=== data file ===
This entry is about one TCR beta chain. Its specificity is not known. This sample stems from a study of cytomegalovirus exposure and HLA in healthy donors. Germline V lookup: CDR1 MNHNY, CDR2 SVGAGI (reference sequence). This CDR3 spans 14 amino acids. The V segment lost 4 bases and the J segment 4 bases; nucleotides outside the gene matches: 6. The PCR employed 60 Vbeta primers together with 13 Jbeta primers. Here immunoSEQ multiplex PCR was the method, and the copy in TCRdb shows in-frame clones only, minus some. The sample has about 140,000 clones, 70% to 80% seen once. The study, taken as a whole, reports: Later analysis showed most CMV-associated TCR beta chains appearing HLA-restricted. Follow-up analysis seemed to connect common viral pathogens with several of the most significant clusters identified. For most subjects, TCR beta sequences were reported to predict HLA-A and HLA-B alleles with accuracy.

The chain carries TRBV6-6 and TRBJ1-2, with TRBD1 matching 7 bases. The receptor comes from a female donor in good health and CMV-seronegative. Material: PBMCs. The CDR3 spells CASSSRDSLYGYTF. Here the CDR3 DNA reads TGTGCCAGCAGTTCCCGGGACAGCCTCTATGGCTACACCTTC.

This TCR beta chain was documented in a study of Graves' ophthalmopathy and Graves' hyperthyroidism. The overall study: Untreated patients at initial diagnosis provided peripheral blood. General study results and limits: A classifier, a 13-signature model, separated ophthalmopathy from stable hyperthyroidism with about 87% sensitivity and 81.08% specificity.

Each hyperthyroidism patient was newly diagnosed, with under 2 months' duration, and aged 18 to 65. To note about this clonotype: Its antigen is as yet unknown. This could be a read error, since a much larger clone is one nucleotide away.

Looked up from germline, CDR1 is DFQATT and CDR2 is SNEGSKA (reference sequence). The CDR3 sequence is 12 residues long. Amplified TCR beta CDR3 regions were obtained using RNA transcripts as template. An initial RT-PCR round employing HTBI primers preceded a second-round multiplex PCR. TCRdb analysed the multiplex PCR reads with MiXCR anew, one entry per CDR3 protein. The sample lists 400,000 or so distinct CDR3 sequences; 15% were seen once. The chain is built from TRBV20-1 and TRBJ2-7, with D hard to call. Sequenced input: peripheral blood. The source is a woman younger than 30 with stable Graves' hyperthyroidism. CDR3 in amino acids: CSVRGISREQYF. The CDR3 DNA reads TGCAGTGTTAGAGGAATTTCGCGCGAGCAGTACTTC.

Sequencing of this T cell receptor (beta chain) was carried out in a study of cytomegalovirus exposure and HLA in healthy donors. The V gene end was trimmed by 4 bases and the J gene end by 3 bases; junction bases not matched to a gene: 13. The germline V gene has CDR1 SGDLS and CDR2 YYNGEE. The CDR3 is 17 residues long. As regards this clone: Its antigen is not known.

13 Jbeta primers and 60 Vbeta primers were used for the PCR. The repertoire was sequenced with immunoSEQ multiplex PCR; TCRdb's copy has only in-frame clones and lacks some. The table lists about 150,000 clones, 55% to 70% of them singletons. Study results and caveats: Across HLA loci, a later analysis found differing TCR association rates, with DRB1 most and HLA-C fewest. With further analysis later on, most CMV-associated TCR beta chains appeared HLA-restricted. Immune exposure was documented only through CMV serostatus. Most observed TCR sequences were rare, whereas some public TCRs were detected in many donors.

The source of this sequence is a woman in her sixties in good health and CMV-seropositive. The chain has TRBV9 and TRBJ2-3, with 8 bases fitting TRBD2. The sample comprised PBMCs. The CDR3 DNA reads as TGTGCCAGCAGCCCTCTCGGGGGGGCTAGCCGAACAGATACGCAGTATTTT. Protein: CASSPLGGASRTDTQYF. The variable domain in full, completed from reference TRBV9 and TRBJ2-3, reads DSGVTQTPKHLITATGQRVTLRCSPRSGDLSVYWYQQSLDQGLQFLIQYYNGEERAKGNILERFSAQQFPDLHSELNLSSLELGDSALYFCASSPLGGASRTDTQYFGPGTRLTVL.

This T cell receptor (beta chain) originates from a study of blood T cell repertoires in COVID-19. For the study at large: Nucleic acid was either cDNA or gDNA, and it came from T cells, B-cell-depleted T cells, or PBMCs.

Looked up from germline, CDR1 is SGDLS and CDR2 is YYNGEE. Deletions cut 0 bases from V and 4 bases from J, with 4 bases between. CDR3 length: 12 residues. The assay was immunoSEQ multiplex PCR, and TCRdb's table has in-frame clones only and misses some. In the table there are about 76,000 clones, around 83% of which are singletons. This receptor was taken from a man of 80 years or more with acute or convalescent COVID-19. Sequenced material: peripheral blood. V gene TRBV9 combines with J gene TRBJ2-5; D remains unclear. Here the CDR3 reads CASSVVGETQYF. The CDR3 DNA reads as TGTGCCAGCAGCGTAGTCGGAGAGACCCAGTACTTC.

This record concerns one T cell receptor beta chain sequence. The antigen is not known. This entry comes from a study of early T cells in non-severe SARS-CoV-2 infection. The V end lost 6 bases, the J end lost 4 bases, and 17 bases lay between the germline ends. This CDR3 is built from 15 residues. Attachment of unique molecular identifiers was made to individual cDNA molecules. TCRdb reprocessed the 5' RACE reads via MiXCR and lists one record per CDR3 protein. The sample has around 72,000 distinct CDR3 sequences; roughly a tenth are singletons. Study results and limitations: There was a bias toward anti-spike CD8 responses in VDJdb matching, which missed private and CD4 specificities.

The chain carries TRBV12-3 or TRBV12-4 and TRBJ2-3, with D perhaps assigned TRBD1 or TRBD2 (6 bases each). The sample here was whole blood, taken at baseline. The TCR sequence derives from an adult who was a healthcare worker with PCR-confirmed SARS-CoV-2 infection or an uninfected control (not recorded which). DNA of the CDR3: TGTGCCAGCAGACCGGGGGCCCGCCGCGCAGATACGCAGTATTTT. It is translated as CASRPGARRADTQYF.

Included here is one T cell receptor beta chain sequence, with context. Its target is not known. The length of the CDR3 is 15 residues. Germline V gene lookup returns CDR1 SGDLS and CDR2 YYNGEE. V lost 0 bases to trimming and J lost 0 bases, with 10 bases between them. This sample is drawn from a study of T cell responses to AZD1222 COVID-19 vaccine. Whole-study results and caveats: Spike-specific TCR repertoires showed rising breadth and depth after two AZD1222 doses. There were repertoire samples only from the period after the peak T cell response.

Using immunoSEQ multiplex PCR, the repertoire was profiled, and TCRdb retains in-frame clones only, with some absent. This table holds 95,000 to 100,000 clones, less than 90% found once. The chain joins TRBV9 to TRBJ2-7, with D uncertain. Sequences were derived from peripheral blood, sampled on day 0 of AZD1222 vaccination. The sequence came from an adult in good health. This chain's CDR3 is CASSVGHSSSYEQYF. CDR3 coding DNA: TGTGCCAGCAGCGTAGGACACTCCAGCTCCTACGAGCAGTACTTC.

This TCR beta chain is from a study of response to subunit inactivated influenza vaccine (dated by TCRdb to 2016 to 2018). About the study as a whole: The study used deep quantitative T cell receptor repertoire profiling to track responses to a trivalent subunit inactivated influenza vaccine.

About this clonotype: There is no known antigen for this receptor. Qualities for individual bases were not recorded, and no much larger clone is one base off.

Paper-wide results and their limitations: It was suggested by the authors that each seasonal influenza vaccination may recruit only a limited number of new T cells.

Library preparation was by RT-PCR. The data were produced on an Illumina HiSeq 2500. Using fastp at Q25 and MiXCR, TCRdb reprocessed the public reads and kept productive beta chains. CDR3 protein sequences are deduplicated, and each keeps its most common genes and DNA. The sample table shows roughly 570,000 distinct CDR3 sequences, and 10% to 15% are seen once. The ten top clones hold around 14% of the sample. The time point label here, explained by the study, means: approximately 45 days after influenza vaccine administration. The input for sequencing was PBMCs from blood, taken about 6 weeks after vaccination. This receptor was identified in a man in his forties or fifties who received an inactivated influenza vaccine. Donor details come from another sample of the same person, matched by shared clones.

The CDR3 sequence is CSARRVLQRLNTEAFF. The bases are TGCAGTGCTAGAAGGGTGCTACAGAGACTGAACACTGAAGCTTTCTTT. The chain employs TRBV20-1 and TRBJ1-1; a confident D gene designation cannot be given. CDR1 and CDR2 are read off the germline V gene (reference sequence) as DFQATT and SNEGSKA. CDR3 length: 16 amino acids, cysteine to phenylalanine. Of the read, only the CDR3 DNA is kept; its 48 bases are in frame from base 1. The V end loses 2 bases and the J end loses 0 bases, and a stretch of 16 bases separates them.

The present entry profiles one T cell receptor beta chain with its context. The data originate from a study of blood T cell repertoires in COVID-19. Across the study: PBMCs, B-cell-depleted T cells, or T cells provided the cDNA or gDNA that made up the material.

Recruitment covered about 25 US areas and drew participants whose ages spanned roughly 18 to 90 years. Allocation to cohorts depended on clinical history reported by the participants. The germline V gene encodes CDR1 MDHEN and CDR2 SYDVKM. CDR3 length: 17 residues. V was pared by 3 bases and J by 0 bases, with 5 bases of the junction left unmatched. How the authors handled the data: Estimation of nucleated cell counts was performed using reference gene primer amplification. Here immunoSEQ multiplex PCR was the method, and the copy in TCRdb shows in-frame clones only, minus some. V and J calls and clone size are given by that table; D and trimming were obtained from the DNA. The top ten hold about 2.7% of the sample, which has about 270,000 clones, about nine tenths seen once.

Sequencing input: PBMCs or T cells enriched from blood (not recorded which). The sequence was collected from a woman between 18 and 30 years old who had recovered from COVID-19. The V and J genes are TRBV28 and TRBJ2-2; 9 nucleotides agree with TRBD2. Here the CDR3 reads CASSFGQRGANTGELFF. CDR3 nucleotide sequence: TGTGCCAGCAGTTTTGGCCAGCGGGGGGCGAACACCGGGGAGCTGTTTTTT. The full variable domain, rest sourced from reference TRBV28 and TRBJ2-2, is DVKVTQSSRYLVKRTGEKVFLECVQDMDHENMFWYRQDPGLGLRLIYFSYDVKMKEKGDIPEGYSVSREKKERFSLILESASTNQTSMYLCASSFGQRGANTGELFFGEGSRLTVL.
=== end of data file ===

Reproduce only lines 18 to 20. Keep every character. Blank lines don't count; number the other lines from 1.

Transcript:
Library preparation was by RT-PCR. The data were produced on an Illumina HiSeq 2500. Using fastp at Q25 and MiXCR, TCRdb reprocessed the public reads and kept productive beta chains. CDR3 protein sequences are deduplicated, and each keeps its most common genes and DNA. The sample table shows roughly 570,000 distinct CDR3 sequences, and 10% to 15% are seen once. The ten top clones hold around 14% of the sample. The time point label here, explained by the study, means: approximately 45 days after influenza vaccine administration. The input for sequencing was PBMCs from blood, taken about 6 weeks after vaccination. This receptor was identified in a man in his forties or fifties who received an inactivated influenza vaccine. Donor details come from another sample of the same person, matched by shared clones.

The CDR3 sequence is CSARRVLQRLNTEAFF. The bases are TGCAGTGCTAGAAGGGTGCTACAGAGACTGAACACTGAAGCTTTCTTT. The chain employs TRBV20-1 and TRBJ1-1; a confident D gene designation cannot be given. CDR1 and CDR2 are read off the germline V gene (reference sequence) as DFQATT and SNEGSKA. CDR3 length: 16 amino acids, cysteine to phenylalanine. Of the read, only the CDR3 DNA is kept; its 48 bases are in frame from base 1. The V end loses 2 bases and the J end loses 0 bases, and a stretch of 16 bases separates them.

The present entry profiles one T cell receptor beta chain with its context. The data originate from a study of blood T cell repertoires in COVID-19. Across the study: PBMCs, B-cell-depleted T cells, or T cells provided the cDNA or gDNA that made up the material.